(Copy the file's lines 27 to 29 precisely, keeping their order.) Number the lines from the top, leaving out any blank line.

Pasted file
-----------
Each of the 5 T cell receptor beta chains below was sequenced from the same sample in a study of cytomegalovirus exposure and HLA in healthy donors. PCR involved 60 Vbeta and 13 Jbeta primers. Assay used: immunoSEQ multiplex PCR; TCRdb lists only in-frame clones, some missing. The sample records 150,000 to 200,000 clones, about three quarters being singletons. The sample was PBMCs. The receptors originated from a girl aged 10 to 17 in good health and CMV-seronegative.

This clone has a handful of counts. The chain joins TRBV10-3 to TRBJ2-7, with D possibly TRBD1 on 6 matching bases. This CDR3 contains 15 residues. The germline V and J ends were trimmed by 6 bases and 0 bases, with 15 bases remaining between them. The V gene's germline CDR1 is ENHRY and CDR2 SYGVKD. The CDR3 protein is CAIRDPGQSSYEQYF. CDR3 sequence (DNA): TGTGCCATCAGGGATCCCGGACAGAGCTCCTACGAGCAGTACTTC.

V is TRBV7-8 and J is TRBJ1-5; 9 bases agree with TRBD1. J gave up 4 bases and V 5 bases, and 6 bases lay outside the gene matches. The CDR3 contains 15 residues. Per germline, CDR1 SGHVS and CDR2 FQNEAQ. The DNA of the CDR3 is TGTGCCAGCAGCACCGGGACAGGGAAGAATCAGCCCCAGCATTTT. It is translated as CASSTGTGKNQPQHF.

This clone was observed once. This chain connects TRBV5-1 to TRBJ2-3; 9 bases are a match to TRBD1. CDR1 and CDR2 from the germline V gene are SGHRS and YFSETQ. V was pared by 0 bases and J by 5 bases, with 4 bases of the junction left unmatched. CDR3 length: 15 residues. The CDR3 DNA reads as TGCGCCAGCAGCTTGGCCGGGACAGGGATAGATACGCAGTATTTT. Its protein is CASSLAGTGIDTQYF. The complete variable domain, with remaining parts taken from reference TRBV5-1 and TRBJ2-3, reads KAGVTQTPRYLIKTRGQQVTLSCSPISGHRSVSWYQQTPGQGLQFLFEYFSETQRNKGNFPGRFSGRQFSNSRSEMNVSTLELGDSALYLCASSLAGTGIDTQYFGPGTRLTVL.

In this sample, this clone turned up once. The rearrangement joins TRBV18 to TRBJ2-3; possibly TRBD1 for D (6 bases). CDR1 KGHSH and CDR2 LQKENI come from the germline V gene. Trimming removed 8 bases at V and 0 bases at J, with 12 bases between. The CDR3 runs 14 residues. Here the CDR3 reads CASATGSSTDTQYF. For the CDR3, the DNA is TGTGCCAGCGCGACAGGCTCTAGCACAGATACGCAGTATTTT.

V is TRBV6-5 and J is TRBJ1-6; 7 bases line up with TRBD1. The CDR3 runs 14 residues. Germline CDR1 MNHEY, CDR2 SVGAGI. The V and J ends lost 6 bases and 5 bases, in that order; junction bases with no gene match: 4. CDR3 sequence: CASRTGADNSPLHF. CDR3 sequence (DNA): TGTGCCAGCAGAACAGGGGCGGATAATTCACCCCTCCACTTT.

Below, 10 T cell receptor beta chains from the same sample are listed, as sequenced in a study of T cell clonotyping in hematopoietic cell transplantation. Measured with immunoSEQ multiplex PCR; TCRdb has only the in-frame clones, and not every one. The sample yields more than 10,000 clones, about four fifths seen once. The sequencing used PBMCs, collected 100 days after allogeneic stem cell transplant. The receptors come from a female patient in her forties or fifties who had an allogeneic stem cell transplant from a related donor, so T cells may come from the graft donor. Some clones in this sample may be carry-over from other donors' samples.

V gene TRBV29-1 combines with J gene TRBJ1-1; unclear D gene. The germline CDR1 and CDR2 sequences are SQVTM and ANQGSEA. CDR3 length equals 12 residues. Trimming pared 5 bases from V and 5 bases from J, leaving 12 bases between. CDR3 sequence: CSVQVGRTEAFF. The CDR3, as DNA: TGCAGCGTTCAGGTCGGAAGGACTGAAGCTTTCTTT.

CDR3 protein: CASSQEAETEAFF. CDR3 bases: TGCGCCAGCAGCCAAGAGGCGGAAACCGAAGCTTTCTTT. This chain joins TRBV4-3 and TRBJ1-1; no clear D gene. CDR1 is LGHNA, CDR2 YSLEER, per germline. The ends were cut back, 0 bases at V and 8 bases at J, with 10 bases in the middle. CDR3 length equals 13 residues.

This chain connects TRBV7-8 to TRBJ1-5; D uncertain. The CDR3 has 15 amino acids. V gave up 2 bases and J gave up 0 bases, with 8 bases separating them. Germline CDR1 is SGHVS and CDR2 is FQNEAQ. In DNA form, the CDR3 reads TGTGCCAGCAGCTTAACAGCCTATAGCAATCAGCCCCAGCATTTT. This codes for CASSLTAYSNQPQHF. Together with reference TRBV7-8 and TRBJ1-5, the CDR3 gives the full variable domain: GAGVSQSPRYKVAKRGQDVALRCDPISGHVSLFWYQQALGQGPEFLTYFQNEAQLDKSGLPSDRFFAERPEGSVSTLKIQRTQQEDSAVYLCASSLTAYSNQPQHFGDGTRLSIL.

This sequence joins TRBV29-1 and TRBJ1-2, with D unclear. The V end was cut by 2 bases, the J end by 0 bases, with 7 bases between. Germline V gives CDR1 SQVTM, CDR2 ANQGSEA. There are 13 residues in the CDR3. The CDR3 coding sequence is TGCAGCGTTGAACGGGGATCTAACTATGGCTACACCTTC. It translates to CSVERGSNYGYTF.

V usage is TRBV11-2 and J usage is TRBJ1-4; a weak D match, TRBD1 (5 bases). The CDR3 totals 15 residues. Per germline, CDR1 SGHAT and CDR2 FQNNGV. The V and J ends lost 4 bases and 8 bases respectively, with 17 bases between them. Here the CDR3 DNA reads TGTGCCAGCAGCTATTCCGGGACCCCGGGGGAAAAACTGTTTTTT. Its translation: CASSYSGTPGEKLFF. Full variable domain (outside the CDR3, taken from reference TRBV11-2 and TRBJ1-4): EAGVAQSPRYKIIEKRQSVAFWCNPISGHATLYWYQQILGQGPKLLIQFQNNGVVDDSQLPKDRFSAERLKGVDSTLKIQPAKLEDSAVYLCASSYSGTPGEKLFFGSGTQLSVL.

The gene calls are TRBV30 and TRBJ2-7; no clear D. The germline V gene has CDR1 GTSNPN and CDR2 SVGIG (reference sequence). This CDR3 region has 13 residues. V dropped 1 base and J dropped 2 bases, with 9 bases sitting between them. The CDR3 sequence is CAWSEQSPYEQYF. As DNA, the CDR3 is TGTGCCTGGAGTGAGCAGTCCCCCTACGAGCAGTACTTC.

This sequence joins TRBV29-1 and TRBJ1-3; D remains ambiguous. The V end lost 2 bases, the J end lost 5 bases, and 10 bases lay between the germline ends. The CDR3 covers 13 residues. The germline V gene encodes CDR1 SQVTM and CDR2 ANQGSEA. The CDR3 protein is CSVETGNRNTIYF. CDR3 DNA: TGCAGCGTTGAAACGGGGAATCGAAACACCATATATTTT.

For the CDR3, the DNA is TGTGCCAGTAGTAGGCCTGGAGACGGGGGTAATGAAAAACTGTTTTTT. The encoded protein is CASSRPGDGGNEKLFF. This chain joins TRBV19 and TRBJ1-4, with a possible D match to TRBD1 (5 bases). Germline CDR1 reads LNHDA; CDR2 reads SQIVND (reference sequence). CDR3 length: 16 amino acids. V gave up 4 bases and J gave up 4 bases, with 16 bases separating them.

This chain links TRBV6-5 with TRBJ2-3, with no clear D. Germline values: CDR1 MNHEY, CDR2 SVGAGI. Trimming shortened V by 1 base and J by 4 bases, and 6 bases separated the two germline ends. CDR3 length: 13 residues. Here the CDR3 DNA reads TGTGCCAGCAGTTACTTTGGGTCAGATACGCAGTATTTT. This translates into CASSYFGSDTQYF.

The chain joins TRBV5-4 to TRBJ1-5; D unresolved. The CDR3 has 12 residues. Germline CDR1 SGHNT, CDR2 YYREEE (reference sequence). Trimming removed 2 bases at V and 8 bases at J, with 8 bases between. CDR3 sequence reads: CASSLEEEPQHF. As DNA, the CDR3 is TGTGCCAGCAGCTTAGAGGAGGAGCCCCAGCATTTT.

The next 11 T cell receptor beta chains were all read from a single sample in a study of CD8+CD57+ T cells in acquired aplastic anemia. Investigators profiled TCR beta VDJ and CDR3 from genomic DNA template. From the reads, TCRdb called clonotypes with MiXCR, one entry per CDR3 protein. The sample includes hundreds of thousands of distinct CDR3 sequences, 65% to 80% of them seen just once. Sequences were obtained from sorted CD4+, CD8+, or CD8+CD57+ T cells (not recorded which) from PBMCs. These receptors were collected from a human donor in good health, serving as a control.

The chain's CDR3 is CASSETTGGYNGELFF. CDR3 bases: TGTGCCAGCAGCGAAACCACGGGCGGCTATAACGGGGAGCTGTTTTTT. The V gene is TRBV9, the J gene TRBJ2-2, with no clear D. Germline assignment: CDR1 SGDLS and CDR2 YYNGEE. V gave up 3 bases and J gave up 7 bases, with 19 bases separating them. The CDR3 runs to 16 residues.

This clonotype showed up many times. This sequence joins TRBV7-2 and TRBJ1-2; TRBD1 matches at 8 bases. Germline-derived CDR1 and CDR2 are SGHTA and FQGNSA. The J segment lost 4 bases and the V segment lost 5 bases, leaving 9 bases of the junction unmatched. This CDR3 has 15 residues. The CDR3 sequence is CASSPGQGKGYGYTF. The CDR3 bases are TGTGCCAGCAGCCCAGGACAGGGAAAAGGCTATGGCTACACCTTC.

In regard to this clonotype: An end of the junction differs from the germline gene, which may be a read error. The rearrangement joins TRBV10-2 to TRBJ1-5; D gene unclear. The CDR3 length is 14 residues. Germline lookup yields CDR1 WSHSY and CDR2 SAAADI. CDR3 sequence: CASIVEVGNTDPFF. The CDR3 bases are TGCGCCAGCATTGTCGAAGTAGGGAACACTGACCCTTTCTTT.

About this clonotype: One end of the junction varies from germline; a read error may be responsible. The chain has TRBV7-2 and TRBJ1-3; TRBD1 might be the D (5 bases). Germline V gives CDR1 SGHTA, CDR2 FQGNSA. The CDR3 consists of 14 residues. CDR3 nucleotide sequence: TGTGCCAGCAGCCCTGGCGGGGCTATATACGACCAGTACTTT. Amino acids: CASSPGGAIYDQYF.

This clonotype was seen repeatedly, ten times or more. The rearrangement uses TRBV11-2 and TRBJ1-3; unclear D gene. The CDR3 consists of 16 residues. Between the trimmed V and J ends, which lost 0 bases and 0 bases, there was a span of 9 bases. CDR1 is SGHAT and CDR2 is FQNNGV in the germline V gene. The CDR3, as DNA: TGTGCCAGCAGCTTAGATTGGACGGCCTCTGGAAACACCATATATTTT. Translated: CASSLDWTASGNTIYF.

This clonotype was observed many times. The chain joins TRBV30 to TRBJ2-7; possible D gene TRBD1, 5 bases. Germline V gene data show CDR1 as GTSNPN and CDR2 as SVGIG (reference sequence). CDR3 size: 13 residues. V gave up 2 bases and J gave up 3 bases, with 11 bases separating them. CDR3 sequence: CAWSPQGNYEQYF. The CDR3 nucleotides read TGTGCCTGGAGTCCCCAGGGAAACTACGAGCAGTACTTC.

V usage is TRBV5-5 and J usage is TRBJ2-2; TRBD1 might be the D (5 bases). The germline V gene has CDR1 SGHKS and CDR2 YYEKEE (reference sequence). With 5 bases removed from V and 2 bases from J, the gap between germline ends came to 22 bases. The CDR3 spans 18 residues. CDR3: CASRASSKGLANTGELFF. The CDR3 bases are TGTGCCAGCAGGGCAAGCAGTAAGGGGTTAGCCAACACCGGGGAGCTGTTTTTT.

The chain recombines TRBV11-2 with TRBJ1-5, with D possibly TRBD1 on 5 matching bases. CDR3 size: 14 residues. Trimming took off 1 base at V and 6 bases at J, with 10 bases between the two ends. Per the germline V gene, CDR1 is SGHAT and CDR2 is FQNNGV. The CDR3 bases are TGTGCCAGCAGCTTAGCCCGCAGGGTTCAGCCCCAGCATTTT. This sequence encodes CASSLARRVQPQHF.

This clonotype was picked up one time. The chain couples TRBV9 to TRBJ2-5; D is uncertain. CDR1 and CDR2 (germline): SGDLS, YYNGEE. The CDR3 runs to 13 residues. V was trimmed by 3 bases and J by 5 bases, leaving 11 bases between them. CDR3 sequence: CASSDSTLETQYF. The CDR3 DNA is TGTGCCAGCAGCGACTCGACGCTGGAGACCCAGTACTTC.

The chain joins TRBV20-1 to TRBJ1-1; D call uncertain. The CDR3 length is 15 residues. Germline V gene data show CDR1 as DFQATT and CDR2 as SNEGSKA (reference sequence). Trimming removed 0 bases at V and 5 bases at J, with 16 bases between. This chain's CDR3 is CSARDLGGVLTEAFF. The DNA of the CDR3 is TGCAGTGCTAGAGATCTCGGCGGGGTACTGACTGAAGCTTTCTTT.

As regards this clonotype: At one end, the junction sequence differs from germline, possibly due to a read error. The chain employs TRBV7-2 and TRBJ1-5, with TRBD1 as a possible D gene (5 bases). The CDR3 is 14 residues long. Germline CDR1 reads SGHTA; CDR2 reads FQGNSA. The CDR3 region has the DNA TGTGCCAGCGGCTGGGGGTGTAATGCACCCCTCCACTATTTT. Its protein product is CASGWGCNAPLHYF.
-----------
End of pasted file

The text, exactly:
This clonotype was picked up one time. The chain couples TRBV9 to TRBJ2-5; D is uncertain. CDR1 and CDR2 (germline): SGDLS, YYNGEE. The CDR3 runs to 13 residues. V was trimmed by 3 bases and J by 5 bases, leaving 11 bases between them. CDR3 sequence: CASSDSTLETQYF. The CDR3 DNA is TGTGCCAGCAGCGACTCGACGCTGGAGACCCAGTACTTC.

The chain joins TRBV20-1 to TRBJ1-1; D call uncertain. The CDR3 length is 15 residues. Germline V gene data show CDR1 as DFQATT and CDR2 as SNEGSKA (reference sequence). Trimming removed 0 bases at V and 5 bases at J, with 16 bases between. This chain's CDR3 is CSARDLGGVLTEAFF. The DNA of the CDR3 is TGCAGTGCTAGAGATCTCGGCGGGGTACTGACTGAAGCTTTCTTT.

As regards this clonotype: At one end, the junction sequence differs from germline, possibly due to a read error. The chain employs TRBV7-2 and TRBJ1-5, with TRBD1 as a possible D gene (5 bases). The CDR3 is 14 residues long. Germline CDR1 reads SGHTA; CDR2 reads FQGNSA. The CDR3 region has the DNA TGTGCCAGCGGCTGGGGGTGTAATGCACCCCTCCACTATTTT. Its protein product is CASGWGCNAPLHYF.